WBG operations in FCV settings are also designed to close gender gaps in access to economic opportunities and assets and invest in women’s human capital to be able to fully participate in the economy. This includes supporting local private sector approaches. In Lebanon, for example, women’s labor participation rates stand at 23%, one of the lowest in the world. The International Finance Corporation (IFC) has partnered with Lebanon’s Chamber of Commerce, Industry, and Agriculture to launch a peer learning platform to help Lebanese companies hire, retain, and promote more women in the labor force by creating resilient, family-friendly workplaces, including workplaces with employer-provided childcare.
Crucially, there is overwhelming evidence that more gender equality in societies helps increase resilience to FCV challenges. Addressing gender inequality is therefore an essential element of the WBG’s scaled-up work on prevention. Beyond focusing on conflict, prevention is also about proactively addressing risks and grievances in order to empower women and close gender gaps – including in health, education and economic opportunities – as societies with more gender equality tend to be more resistant to violence and conflict.
One example of how we are putting this into practice is the Sahel Women Empowerment and Demographic Dividend project, which targets adolescent girls and their communities in both FCV-affected countries and countries that may be at risk of violence across the Sahel– from Mali and Chad to Cameroon and Guinea. It is helping keep girls in school, improving adolescents’ sexual and reproductive health and enabling girls’ social and economic empowerment. The project uses innovative initiatives such as “husband clubs” that engage men around the importance of family planning and equal distribution of household responsibilities. It also engages community and religious leaders to help reduce gender discrimination, violence against women, and child marriage.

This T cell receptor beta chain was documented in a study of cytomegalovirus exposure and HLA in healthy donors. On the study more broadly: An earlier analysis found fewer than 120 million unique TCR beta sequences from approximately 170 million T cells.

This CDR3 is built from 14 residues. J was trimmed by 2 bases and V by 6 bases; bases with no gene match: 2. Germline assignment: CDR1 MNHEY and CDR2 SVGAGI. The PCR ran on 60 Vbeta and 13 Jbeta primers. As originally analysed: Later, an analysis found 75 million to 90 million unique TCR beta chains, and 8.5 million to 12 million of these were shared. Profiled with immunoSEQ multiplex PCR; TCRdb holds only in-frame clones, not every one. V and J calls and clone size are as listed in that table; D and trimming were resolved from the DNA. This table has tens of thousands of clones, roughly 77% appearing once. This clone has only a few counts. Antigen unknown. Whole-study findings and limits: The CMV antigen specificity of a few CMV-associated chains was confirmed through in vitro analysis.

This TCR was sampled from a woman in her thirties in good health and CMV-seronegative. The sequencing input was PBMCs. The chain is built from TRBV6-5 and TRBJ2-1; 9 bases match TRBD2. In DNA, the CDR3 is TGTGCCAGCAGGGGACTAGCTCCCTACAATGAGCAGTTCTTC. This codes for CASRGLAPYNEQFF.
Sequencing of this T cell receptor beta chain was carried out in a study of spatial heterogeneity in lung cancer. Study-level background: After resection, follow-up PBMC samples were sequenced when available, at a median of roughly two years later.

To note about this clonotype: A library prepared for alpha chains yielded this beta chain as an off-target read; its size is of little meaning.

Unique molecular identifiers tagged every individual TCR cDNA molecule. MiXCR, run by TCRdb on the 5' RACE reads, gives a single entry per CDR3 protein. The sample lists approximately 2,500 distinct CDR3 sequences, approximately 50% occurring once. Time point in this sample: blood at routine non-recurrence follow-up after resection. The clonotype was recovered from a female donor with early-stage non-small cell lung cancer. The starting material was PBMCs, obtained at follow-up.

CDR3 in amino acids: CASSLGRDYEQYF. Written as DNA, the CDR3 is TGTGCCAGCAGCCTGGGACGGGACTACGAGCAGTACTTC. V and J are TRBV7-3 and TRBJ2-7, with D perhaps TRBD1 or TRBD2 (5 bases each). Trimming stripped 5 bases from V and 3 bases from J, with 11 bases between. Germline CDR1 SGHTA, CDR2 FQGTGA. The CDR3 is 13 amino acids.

Women’s equal participation in economic and social life is essential to prevention and helping societies transition out of fragility. Critically, working with local women-led organisations is essential in fragile settings to inform the design and implementation of gender- and conflict-sensitive programs. This is particularly important in the context of the response and recovery to the COVID-19 crisis, as we know that when women actively participate in peace- and state-building processes, the chances for building resilience and achieving sustainable peace significantly improves.
In fact, women’s active engagement in peace processes improves the likelihood of agreements lasting at least 15 years by 35%, yet they continue to be under-represented and often excluded from decision-making processes. Investing in their voice and agency, as well as pushing for their full social and economic inclusion in these most challenging settings, will be essential to help countries emerge from the COVID-19 crisis and lay the foundations for more inclusive, resilient, peaceful and prosperous societies.
(The writer is the World Bank Group Global Director, Gender.)